Well yes, the clue is in the name I suppose, but if they picked a week when, say ‘Black Night’ was at no. 2 (which I think it did get to) I’m sure it would be played (I think I’ve heard Thin Lizzy on there). I haven’t been listening to it for long so I don’t know if they airbrush out King and Glitter but I wouldn’t be surprised. And it should have been ‘ODAAT’ of course.

  20. 70
    hardtogethits on 3 Nov 2011 #

    But did Kris Kristofferson really write this?

    I am sure I remember reading, on some other Popular thread, some pretty negative comments about the “1000 UK Number One Hits” book by Kutner & Leigh. In that book, the authors say that they (or someone gathering info for the book) approached Kristofferson about the song and he said he had very little – possibly nothing – to do with its composition. Of course to believe the story we would have to assume that the book accurately documented what Kristofferson said, that Kristofferson’s memory was accurate and so on and so on.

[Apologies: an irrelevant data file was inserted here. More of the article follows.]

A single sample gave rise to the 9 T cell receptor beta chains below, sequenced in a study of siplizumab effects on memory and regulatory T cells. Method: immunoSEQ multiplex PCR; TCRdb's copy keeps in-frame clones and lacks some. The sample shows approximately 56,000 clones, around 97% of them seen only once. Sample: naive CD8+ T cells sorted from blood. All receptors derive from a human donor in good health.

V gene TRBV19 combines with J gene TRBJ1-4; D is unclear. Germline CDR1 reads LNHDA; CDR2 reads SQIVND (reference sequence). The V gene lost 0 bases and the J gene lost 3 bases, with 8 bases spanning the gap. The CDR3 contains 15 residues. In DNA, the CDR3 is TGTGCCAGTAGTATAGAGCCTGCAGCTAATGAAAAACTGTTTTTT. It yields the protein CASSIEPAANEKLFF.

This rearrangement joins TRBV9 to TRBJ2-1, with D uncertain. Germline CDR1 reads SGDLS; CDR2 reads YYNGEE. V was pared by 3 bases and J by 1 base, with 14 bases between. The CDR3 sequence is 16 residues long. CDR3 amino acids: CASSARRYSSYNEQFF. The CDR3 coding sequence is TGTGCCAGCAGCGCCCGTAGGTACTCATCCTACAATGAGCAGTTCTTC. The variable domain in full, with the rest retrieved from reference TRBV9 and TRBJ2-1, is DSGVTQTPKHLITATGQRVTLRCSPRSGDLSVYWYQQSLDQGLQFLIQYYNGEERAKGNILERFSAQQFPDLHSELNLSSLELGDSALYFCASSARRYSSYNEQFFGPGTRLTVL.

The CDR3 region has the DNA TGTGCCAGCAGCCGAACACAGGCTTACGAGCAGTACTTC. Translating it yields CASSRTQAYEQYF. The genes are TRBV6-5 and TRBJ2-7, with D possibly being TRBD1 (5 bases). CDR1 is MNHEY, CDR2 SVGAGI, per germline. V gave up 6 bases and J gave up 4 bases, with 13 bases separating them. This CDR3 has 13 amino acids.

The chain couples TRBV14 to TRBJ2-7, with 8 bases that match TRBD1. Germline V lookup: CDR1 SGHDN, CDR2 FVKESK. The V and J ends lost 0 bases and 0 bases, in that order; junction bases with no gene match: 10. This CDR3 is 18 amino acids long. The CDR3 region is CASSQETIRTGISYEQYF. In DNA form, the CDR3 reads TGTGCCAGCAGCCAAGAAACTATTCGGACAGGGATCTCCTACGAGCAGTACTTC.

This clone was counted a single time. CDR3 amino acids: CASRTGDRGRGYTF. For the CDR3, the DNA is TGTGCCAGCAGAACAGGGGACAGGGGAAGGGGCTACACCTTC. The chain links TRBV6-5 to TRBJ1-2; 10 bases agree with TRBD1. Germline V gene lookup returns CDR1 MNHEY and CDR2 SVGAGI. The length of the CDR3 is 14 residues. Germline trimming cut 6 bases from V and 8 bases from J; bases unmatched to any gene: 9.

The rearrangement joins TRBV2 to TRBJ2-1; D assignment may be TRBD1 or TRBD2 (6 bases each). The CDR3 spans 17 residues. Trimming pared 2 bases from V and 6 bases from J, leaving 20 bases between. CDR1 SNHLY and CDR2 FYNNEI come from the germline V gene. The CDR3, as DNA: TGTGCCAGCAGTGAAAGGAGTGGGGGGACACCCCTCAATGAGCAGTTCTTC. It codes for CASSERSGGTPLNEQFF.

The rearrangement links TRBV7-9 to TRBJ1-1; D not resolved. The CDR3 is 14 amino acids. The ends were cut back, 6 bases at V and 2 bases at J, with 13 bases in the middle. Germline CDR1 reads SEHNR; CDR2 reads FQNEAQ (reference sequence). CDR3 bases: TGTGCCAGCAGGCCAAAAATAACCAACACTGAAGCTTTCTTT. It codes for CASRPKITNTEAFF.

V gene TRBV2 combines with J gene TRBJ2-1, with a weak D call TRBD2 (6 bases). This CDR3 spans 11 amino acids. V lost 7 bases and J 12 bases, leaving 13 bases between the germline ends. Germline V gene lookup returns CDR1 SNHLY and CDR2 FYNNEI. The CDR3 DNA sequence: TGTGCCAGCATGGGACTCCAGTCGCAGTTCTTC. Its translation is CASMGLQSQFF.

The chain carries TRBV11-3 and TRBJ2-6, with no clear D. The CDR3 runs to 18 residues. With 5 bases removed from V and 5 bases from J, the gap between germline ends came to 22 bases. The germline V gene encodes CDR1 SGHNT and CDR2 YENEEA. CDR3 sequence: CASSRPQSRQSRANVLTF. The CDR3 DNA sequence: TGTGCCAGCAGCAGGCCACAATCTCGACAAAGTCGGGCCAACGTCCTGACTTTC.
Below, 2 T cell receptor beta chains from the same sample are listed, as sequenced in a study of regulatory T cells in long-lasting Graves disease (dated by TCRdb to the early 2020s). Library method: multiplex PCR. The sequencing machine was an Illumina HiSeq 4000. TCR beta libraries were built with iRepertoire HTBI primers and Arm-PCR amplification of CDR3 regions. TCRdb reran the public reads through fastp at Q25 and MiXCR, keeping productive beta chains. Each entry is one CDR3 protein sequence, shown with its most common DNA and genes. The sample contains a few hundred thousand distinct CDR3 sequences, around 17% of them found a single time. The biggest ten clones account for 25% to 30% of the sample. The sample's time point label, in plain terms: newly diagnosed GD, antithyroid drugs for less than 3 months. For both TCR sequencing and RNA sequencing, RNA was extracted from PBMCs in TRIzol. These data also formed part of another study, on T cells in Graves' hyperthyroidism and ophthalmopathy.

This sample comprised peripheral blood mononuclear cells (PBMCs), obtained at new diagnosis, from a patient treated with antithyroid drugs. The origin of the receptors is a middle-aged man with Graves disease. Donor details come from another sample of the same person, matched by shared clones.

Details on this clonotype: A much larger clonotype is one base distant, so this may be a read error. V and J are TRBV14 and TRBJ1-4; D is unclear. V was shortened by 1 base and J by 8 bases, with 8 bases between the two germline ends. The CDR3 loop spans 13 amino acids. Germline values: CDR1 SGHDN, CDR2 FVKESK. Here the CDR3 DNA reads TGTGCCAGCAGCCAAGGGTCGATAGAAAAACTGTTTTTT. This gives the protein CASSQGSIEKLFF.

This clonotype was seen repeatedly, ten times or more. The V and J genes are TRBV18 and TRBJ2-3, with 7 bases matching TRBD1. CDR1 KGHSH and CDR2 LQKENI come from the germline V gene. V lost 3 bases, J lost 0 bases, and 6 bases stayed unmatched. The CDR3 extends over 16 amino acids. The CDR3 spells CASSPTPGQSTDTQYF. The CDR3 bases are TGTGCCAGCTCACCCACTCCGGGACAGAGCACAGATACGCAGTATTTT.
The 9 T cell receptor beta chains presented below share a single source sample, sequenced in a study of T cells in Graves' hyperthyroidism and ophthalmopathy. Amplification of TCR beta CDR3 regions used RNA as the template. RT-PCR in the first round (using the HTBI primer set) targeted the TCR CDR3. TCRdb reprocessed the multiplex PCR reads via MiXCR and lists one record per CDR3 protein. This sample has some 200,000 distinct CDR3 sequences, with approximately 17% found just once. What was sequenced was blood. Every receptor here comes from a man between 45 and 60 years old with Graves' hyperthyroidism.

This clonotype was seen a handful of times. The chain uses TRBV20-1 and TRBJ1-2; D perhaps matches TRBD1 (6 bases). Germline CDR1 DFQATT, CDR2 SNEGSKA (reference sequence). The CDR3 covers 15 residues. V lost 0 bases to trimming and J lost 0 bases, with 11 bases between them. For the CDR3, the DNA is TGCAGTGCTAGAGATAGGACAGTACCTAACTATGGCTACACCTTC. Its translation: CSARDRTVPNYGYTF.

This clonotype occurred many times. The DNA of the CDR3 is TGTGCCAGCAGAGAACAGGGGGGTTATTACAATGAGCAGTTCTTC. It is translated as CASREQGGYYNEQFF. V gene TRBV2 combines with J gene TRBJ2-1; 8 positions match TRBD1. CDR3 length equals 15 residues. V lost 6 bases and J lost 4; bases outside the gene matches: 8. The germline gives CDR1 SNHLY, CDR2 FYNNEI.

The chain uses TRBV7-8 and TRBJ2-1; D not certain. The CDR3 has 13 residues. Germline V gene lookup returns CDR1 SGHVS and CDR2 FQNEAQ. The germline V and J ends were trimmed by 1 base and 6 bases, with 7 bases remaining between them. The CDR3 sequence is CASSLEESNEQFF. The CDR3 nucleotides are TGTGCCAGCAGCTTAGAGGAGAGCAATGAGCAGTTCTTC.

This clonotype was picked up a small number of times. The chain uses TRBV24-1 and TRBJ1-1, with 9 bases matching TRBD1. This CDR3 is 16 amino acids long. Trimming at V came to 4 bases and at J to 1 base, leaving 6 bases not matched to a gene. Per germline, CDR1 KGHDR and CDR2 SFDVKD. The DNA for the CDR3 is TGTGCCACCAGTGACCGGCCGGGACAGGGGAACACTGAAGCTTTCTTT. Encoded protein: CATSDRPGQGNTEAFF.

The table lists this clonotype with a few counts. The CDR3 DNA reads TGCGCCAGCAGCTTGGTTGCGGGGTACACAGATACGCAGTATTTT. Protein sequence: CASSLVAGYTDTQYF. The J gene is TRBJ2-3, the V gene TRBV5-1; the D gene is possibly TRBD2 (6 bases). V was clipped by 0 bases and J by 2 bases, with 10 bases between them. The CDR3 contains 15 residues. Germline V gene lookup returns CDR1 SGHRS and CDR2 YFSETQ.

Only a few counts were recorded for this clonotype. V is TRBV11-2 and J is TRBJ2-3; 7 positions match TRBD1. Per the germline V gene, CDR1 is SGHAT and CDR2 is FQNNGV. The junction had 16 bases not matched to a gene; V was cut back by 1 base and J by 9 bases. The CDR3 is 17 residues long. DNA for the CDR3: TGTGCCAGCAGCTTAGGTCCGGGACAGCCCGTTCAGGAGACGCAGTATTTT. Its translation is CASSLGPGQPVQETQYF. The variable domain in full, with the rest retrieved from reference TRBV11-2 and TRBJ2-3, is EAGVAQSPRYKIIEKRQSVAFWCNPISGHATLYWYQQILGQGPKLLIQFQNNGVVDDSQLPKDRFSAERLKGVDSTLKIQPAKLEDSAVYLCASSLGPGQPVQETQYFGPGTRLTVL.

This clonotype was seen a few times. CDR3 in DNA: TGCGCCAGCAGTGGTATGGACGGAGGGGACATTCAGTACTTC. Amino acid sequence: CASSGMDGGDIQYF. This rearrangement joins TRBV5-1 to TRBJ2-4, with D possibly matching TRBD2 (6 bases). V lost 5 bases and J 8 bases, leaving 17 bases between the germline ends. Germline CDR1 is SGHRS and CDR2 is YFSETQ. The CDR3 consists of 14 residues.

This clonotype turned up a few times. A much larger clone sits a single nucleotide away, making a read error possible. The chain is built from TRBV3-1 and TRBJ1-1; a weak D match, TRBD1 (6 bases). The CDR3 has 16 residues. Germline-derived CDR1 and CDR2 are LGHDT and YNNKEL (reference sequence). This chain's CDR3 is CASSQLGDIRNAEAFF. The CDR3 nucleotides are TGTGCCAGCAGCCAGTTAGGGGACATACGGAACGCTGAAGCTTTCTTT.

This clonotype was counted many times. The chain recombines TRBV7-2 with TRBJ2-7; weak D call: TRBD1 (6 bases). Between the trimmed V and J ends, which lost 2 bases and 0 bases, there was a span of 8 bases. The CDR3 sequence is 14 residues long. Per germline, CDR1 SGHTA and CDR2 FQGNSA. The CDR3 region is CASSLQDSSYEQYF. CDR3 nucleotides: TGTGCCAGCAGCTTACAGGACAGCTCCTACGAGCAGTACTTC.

21. 71
    wichita lineman on 3 Nov 2011 #

    Here’s Marijohn Wilkin, the co-writer, explaining how the finished song came about – more her song than Kristofferson’s:

    “I had the second verse and the chorus, but somehow I couldn’t get the song started properly. Kris Kristofferson and Rita Coolidge, who were married at the time, were in town. They had just had a huge hit, ‘Why Me, Lord?’ written by Kris. Their recording had won a Dove Award for them. I called Kris and asked him to help me with the first verse. He had written songs for my company, Buckhorn Music, and we’d had some pretty big hits as a publisher.

    “When I showed him how I started the song, ‘I’m just a mortal . . .’ he looked at me and said, ‘Why don’t you say, “I’m only human, I’m just a man . . .” I said, ‘That’s good! That’s what I need.’ We finished the first verse in about twenty minutes. The lines just flew out from each of us.”

  22. 72
    Brendan on 27 Sep 2012 #

    Going back to Tony Hart, ISTR Close to the Edit was used more than once and one time he said how great it was after it was played.